It was at Zurich that Schrodinger made his most important contributions. He first studied atomic structure and then in 1924 he took up quantum statistics. However, the most important moment of his professional career was when he came across Louis de Broglie’s work. On November 03, 1925, Schrodinger wrote to Einstein: “A few days ago I read with great interest the ingenious thesis of Louis de Broglie, which I finally got hold of…” And then on 16th November he wrote: “I have been intensely concerned these days with Louis de Broglie’s ingenious theory. It is extraordinarily exciting, but still has some very grave difficulties.” After reading de Broglie’s work Schrodinger began to think about explaining the movement of an electron in an atom as a wave and eventually came out with a solution. He was not at all satisfied with the quantum theory of the atom developed by Niels Bohr, who was not happy with the apparently arbitrary nature of a good many of the quantum rules. Schrodinger did not like the generally accepted dual description of atomic physics in terms of waves and particles. He eliminated the particle altogether and replaced it with wave alone. His first step was to develop an equation for describing the movement of electrons in an atom. The de Broglie equation giving the wavelength ?=h/mv (where h is the Planck constant and mv the momentum) represented too simple a picture to match the reality particularly with the inner atomic orbits where the attractive force of the nucleus would result in a very complex and variable configuration. Schrodinger eventually succeeded in developing his famous wave equation. His equation was very similar to classical equations developed earlier for describing many wave phenomena—sound waves, the vibrations of a string or electromagnetic waves. In Schrodinger’s wave equation there is an abstract entity, called the wave function and which is symbolized by the Greek letter ?(psi). When applied to the hydrogen atom, Schrodinger’s wave equation yielded all the results of Bohr and de Broglie. However, despite the considerable predictive success of Schrodinger’s wave mechanics, Schrodinger’s had to overcome certain problems. First how he as going to attach some physical meaning to the ideas of an electron if it was nothing but wave and also he had to show what exactly represented by the wave function.

Schrodinger unsuccess- fully tried to account these. He tried to visualize electron as `wave packets’ made up of many small waves so that these wave packets would behave in the same way as a particle in classical mechanics. However, these packets were later shown to be unstable. He interpreted the wave function as a measure of the spread of an electron. But this was also not acceptable. The interpretation was provided by Max Born. He stated that the wave function for a hydrogen atom represents each of its physical states and it can be used to calculate the probability of finding the electron at a certain point in space. What does it mean? It means that if the wave function is nearly zero at a certain point then the probability of finding the electron there is extremely small. But where the wave function is large the probability of finding the electron is very large. The wave mechanics cannot be used to determine the motion of a particle or in other words its position and velocity at any given moment. The wave equation simply tells us how the wave function evolves in space and time and the value of the wave function would determine the probability of finding the electron in a particular point of space.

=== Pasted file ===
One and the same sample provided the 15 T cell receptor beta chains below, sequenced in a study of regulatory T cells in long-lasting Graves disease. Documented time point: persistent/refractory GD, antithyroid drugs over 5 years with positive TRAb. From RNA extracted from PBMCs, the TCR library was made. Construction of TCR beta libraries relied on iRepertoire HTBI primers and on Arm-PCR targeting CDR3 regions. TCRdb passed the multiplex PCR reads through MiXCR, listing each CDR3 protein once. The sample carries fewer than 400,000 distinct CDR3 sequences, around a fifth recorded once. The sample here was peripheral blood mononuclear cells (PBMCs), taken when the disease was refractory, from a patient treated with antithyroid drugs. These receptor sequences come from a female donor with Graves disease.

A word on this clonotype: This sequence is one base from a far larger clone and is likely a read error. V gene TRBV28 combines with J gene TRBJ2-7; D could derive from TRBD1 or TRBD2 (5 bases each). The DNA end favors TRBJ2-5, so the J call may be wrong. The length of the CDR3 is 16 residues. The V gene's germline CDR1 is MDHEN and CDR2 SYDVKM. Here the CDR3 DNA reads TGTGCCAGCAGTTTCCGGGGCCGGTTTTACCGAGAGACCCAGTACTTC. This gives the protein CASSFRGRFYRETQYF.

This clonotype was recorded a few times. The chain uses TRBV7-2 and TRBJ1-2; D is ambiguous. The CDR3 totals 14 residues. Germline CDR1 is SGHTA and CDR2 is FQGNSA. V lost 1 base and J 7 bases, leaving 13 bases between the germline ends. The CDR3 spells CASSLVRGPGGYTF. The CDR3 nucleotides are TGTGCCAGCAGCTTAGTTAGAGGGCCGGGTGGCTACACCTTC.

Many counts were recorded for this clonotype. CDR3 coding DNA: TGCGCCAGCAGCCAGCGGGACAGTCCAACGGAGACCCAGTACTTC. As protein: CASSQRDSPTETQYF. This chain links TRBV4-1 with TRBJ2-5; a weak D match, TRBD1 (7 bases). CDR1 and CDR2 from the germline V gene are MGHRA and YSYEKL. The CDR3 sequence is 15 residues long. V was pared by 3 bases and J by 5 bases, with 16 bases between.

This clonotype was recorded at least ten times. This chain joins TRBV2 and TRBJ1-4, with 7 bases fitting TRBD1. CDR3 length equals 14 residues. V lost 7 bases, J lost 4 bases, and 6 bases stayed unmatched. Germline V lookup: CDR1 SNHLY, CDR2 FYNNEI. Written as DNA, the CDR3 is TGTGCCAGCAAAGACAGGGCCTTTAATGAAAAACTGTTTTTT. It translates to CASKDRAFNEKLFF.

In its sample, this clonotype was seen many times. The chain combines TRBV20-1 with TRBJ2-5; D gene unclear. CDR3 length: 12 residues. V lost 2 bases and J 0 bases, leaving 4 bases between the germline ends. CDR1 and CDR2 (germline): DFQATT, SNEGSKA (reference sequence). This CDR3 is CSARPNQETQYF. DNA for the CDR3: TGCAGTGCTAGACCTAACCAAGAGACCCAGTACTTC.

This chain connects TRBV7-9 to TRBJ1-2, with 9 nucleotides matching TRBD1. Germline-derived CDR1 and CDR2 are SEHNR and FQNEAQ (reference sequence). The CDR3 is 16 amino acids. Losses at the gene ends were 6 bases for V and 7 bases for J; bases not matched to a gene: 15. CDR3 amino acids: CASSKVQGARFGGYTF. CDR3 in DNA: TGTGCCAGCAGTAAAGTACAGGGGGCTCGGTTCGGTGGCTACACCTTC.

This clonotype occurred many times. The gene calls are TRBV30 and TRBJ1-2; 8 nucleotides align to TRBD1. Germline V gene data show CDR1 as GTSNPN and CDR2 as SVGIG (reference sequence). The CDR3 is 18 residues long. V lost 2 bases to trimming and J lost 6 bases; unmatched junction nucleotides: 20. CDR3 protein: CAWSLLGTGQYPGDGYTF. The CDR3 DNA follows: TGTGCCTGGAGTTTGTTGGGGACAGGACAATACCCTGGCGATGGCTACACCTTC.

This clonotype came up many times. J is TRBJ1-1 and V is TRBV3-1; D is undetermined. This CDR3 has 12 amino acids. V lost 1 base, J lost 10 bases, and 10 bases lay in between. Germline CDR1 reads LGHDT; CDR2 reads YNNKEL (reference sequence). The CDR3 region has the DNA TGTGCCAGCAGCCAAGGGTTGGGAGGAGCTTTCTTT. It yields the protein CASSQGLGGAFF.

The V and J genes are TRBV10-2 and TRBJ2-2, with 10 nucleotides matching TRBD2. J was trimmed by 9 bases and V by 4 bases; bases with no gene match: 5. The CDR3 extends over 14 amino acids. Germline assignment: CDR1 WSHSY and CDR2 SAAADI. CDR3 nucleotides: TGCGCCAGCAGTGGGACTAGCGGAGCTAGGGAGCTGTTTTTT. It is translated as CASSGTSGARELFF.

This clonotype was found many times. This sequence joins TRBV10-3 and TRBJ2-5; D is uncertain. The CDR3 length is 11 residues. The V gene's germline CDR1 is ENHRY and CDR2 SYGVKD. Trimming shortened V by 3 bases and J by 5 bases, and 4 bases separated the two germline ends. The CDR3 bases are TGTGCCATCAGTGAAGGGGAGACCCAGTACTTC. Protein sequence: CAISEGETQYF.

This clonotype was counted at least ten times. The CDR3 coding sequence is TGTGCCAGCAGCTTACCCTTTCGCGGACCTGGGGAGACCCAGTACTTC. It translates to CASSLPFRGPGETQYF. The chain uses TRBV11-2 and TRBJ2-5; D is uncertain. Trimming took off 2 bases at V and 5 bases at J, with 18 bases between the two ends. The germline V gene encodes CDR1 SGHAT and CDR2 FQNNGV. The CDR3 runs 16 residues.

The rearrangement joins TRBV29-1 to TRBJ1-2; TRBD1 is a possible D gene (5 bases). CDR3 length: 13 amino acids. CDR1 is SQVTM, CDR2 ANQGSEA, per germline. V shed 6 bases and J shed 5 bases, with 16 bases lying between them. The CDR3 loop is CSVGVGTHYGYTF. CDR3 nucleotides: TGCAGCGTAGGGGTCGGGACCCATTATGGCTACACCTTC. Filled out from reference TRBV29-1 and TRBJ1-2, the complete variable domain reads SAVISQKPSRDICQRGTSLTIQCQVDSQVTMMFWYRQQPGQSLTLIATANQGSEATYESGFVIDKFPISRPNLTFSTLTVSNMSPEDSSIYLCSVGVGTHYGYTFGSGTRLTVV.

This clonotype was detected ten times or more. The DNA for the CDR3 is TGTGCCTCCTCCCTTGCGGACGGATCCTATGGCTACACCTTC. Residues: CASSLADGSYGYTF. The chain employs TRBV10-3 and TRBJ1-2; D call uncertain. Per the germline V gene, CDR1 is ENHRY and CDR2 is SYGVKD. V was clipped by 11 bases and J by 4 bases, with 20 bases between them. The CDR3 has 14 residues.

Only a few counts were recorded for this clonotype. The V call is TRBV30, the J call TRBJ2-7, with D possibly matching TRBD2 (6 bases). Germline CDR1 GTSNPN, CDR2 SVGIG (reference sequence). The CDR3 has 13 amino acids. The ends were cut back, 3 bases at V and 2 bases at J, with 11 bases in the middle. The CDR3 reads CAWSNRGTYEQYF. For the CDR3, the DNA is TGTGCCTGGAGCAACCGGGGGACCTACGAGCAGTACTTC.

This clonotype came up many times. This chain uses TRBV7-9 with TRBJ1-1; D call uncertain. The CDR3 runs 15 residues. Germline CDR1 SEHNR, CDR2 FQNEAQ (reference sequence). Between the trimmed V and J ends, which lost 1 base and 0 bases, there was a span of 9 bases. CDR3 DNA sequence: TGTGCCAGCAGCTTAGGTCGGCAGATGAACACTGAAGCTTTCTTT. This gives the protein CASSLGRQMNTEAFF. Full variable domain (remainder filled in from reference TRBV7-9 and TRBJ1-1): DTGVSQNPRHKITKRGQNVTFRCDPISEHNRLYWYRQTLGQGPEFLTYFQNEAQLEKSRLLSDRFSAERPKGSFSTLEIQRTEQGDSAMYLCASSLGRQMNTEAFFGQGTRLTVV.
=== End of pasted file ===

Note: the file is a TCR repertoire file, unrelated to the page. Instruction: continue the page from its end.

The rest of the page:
He published his revolutionary work in a series of papers in 1926. Schrodinger’s wave equation was the second theoretical explanation for the movement of electrons in an atom, the first being Werner Heisenberg’s matrix mechanics. Schrodinger’s approach was preferred by many physicists as it could be visualized. On the other hand Heisenberg’s approach was strictly mathematical and it involved such a complex mathematics that it was difficult to understand. Physicists appeared to be divided into two groups. However, soon Schrodinger showed that the two theories were identical but expressed differently.

Schrodinger’s students at Zurich found his lectures ‘extremely stimulating and impressive.’ One of his students, who attended his lectures, later recalled: “…At the beginning he stated the subject and then gave a review of how one had to approach it, and then he started exposing the basis in mathematical terms and developed it in front of our eyes. Sometimes he would stop and with a shy smile confess that he had missed a bifurcation in his math